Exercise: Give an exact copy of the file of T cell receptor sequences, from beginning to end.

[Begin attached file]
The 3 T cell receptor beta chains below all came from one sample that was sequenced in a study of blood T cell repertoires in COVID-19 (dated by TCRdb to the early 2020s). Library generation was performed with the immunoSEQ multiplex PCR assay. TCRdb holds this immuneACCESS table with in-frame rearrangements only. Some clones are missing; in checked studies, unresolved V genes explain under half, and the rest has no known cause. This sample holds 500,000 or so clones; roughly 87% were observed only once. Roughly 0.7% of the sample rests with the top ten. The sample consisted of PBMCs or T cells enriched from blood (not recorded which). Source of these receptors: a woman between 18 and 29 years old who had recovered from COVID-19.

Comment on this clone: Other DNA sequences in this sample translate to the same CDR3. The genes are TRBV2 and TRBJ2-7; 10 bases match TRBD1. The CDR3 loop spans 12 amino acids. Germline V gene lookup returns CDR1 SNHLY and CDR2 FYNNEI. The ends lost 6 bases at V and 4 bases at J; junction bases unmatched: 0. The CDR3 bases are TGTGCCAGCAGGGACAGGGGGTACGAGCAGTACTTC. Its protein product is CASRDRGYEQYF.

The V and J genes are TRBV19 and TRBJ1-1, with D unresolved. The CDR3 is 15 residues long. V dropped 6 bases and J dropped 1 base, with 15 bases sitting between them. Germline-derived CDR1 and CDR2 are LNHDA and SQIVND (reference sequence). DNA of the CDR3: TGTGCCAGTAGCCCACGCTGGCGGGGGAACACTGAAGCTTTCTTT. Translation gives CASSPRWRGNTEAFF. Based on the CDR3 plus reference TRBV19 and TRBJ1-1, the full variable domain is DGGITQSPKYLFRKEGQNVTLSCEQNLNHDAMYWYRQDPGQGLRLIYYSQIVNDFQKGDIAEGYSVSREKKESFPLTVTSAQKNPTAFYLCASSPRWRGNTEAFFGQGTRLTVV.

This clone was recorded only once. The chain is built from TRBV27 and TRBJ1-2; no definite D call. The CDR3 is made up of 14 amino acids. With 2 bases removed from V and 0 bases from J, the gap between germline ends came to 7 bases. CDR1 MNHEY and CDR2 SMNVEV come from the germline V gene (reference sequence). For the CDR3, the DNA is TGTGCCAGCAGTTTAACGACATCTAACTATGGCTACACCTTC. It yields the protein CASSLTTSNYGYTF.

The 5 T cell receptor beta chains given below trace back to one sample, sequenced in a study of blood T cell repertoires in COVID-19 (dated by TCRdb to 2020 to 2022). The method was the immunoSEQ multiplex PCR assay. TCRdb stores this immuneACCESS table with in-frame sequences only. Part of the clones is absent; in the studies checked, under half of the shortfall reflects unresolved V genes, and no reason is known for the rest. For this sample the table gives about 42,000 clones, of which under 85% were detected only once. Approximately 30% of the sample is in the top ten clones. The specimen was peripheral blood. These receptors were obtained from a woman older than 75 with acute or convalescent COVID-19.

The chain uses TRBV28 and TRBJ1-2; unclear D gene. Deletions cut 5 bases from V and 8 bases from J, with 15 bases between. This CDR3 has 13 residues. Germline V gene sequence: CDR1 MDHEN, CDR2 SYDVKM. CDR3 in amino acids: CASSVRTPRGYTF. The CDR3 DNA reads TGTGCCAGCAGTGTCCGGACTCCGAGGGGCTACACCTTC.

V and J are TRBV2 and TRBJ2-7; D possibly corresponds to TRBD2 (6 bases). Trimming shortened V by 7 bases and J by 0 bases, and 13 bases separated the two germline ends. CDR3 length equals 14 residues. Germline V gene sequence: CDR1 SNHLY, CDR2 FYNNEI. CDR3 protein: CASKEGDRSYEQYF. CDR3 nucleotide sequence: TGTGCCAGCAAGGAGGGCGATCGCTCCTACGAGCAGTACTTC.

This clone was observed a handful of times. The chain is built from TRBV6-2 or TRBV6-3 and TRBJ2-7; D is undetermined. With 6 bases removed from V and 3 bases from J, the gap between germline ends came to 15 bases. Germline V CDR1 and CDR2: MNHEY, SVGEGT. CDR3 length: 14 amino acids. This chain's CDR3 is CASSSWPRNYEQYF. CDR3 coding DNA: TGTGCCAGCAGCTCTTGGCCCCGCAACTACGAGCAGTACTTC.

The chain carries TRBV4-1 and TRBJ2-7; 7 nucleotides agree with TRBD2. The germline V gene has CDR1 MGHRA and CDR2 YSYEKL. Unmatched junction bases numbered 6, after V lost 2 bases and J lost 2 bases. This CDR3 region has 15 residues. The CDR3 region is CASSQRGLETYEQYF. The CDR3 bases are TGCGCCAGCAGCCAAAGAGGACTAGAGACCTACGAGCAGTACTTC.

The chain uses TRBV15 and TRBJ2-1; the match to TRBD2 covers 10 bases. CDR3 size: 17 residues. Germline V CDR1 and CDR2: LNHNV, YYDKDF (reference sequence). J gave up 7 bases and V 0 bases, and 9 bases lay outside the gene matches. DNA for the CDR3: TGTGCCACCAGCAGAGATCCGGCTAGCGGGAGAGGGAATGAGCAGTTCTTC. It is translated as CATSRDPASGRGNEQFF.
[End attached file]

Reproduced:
The 3 T cell receptor beta chains below all came from one sample that was sequenced in a study of blood T cell repertoires in COVID-19 (dated by TCRdb to the early 2020s). Library generation was performed with the immunoSEQ multiplex PCR assay. TCRdb holds this immuneACCESS table with in-frame rearrangements only. Some clones are missing; in checked studies, unresolved V genes explain under half, and the rest has no known cause. This sample holds 500,000 or so clones; roughly 87% were observed only once. Roughly 0.7% of the sample rests with the top ten. The sample consisted of PBMCs or T cells enriched from blood (not recorded which). Source of these receptors: a woman between 18 and 29 years old who had recovered from COVID-19.

Comment on this clone: Other DNA sequences in this sample translate to the same CDR3. The genes are TRBV2 and TRBJ2-7; 10 bases match TRBD1. The CDR3 loop spans 12 amino acids. Germline V gene lookup returns CDR1 SNHLY and CDR2 FYNNEI. The ends lost 6 bases at V and 4 bases at J; junction bases unmatched: 0. The CDR3 bases are TGTGCCAGCAGGGACAGGGGGTACGAGCAGTACTTC. Its protein product is CASRDRGYEQYF.

The V and J genes are TRBV19 and TRBJ1-1, with D unresolved. The CDR3 is 15 residues long. V dropped 6 bases and J dropped 1 base, with 15 bases sitting between them. Germline-derived CDR1 and CDR2 are LNHDA and SQIVND (reference sequence). DNA of the CDR3: TGTGCCAGTAGCCCACGCTGGCGGGGGAACACTGAAGCTTTCTTT. Translation gives CASSPRWRGNTEAFF. Based on the CDR3 plus reference TRBV19 and TRBJ1-1, the full variable domain is DGGITQSPKYLFRKEGQNVTLSCEQNLNHDAMYWYRQDPGQGLRLIYYSQIVNDFQKGDIAEGYSVSREKKESFPLTVTSAQKNPTAFYLCASSPRWRGNTEAFFGQGTRLTVV.

This clone was recorded only once. The chain is built from TRBV27 and TRBJ1-2; no definite D call. The CDR3 is made up of 14 amino acids. With 2 bases removed from V and 0 bases from J, the gap between germline ends came to 7 bases. CDR1 MNHEY and CDR2 SMNVEV come from the germline V gene (reference sequence). For the CDR3, the DNA is TGTGCCAGCAGTTTAACGACATCTAACTATGGCTACACCTTC. It yields the protein CASSLTTSNYGYTF.

The 5 T cell receptor beta chains given below trace back to one sample, sequenced in a study of blood T cell repertoires in COVID-19 (dated by TCRdb to 2020 to 2022). The method was the immunoSEQ multiplex PCR assay. TCRdb stores this immuneACCESS table with in-frame sequences only. Part of the clones is absent; in the studies checked, under half of the shortfall reflects unresolved V genes, and no reason is known for the rest. For this sample the table gives about 42,000 clones, of which under 85% were detected only once. Approximately 30% of the sample is in the top ten clones. The specimen was peripheral blood. These receptors were obtained from a woman older than 75 with acute or convalescent COVID-19.

The chain uses TRBV28 and TRBJ1-2; unclear D gene. Deletions cut 5 bases from V and 8 bases from J, with 15 bases between. This CDR3 has 13 residues. Germline V gene sequence: CDR1 MDHEN, CDR2 SYDVKM. CDR3 in amino acids: CASSVRTPRGYTF. The CDR3 DNA reads TGTGCCAGCAGTGTCCGGACTCCGAGGGGCTACACCTTC.

V and J are TRBV2 and TRBJ2-7; D possibly corresponds to TRBD2 (6 bases). Trimming shortened V by 7 bases and J by 0 bases, and 13 bases separated the two germline ends. CDR3 length equals 14 residues. Germline V gene sequence: CDR1 SNHLY, CDR2 FYNNEI. CDR3 protein: CASKEGDRSYEQYF. CDR3 nucleotide sequence: TGTGCCAGCAAGGAGGGCGATCGCTCCTACGAGCAGTACTTC.

This clone was observed a handful of times. The chain is built from TRBV6-2 or TRBV6-3 and TRBJ2-7; D is undetermined. With 6 bases removed from V and 3 bases from J, the gap between germline ends came to 15 bases. Germline V CDR1 and CDR2: MNHEY, SVGEGT. CDR3 length: 14 amino acids. This chain's CDR3 is CASSSWPRNYEQYF. CDR3 coding DNA: TGTGCCAGCAGCTCTTGGCCCCGCAACTACGAGCAGTACTTC.

The chain carries TRBV4-1 and TRBJ2-7; 7 nucleotides agree with TRBD2. The germline V gene has CDR1 MGHRA and CDR2 YSYEKL. Unmatched junction bases numbered 6, after V lost 2 bases and J lost 2 bases. This CDR3 region has 15 residues. The CDR3 region is CASSQRGLETYEQYF. The CDR3 bases are TGCGCCAGCAGCCAAAGAGGACTAGAGACCTACGAGCAGTACTTC.

The chain uses TRBV15 and TRBJ2-1; the match to TRBD2 covers 10 bases. CDR3 size: 17 residues. Germline V CDR1 and CDR2: LNHNV, YYDKDF (reference sequence). J gave up 7 bases and V 0 bases, and 9 bases lay outside the gene matches. DNA for the CDR3: TGTGCCACCAGCAGAGATCCGGCTAGCGGGAGAGGGAATGAGCAGTTCTTC. It is translated as CATSRDPASGRGNEQFF.